Winfield, Kansas: D. Rodocker, circa 1890. Card. All four photographs are mounted on cabinet cards reading “D. Rodocker, Winfield, Kansas.” Subjects in three of the four photographs are identified within the print. All have some soiling; one has a horizontal crease.
One of the cards shows Louis Fenno, the greatest Ute artist, and his wife. It is titled “Fenno and Squaw Ute”. Fenno was killed in 1903 by a white clerk during a gunfight at a trading post near Myton, Utah. (See “Passing of Myton's Old Log Indian Trading Post and First Building” in the Duchesne Record, 1 September 1911, available online at Utah Digital Newspapers.) There is a cursive note in pencil on the reverse that reads, “An Indian man & wife of the Ute tribe.”
A second card shows Dinero Boy and his wife. It is titled, both within the image and in ink, “Dinero Boy apache”. As part of a Mescalero Apache raiding party, Dinero Boy and his brother Chevato kidnapped young Herman Lehmann in one of the most famous incidents of white children being captured by Native Americans. This photo shows Dinero Boy later in life, possibly while serving as a member of the tribal police although he wears no badge. (See Chebahta and Minor’s Chevato: The Story of the Apache Warrior who Captured Herman Lehman.) There is a cursive note in pencil on the reverse that reads, “These are members of the Apache tribe.”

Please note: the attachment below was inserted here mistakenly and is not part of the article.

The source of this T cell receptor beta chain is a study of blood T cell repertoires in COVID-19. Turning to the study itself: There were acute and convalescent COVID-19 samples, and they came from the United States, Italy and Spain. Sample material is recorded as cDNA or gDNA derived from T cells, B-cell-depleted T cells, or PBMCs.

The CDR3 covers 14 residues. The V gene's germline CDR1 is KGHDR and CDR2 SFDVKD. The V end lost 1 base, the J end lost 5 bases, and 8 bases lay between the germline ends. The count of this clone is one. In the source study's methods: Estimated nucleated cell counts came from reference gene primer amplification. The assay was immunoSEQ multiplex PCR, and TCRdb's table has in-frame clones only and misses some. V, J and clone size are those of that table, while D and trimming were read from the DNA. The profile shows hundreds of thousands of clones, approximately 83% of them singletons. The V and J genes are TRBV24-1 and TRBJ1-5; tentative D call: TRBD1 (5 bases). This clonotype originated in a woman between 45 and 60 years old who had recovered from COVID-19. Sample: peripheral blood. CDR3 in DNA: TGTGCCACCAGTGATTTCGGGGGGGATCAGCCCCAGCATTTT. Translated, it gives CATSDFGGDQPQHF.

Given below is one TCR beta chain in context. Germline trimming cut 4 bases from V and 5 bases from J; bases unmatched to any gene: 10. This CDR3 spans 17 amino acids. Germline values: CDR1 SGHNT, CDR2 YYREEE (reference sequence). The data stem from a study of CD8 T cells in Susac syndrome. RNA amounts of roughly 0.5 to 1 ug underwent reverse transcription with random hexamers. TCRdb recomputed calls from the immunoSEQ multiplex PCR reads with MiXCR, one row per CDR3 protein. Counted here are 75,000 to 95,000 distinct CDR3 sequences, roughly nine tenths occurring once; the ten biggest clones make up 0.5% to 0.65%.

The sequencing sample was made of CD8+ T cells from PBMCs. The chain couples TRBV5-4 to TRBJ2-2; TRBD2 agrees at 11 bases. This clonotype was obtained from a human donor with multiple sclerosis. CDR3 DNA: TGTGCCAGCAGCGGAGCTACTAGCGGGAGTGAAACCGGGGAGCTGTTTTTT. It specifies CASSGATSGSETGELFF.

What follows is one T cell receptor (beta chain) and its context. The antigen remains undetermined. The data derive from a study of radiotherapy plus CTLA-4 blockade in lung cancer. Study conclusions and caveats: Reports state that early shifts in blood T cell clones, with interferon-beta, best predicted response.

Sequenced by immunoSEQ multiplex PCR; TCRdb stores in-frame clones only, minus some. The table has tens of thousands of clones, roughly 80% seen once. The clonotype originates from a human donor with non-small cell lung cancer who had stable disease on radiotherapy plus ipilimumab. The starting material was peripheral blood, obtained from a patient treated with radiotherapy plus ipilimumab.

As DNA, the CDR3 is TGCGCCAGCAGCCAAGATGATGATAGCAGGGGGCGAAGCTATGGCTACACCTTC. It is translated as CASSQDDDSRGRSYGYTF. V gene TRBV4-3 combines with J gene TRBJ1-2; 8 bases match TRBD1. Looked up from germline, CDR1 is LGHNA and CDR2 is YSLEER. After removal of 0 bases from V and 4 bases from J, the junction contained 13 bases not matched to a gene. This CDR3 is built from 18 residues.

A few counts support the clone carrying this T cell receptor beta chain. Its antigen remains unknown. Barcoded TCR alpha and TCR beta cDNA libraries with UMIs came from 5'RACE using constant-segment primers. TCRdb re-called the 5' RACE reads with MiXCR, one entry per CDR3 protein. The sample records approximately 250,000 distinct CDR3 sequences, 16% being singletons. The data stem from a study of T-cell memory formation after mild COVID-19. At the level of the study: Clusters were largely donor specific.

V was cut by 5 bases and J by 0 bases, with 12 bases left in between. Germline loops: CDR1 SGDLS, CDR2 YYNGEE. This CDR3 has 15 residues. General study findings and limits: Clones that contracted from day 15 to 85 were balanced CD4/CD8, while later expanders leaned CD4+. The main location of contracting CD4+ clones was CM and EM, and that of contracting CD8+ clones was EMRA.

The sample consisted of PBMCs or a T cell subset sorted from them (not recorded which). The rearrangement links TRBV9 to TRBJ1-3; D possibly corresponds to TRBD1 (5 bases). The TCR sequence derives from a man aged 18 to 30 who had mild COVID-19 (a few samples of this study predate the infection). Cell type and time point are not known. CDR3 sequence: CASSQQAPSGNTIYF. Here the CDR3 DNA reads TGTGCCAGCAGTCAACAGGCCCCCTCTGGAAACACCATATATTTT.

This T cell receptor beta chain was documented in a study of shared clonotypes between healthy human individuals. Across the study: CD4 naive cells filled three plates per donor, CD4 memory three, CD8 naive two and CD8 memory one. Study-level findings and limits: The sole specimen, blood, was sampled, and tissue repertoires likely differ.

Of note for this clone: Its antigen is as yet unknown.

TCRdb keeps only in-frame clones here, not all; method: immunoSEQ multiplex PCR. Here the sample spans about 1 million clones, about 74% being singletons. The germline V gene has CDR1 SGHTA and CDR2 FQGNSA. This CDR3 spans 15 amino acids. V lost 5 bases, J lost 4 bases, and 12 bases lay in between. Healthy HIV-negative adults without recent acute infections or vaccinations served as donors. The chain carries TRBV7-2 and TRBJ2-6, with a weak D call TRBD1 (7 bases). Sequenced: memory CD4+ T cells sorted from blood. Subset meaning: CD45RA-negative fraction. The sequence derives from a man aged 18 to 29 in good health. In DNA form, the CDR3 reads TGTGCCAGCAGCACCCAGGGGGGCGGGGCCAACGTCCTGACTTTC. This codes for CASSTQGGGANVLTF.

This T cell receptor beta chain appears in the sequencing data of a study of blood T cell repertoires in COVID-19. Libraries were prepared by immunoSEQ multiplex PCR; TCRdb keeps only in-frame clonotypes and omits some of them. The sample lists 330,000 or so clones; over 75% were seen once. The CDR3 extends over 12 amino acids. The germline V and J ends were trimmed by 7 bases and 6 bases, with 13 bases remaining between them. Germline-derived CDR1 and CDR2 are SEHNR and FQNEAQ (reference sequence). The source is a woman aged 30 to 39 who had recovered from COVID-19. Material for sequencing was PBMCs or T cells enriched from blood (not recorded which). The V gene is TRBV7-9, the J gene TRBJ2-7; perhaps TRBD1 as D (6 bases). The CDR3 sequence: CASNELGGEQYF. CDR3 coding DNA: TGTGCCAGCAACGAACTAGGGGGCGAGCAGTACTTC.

A third card shows Sitting Bull posed in a studio setting. It is titled “Sitting Bull”. Rodocker appears have ‘borrowed’ this impressive image of the famous Hunkpapa Sioux chief from Wisconsin photographer, D. F. Barry, who has been credited in several auction listings as having taken the picture while at Bismarck during the 1880s. However, it is also possible that Rodocker originally made this photograph, and it was later ‘borrowed’ by Barry as David Rodocker first opened his studio in Winfield, Kansas in 1871 and later periodically traveled throughout the west taking photos until 1894. The image is somewhat over-exposed.
The fourth image is of two unidentified American Indian girls.. Good to Very Good. Item #009658
For more information about David Rodocker, see “D. Rodocker: Photographer, Winfield” at Historical Resources from Mary Ann and Richard Kay Wortman on the History of Cowley County, Kansas, available online.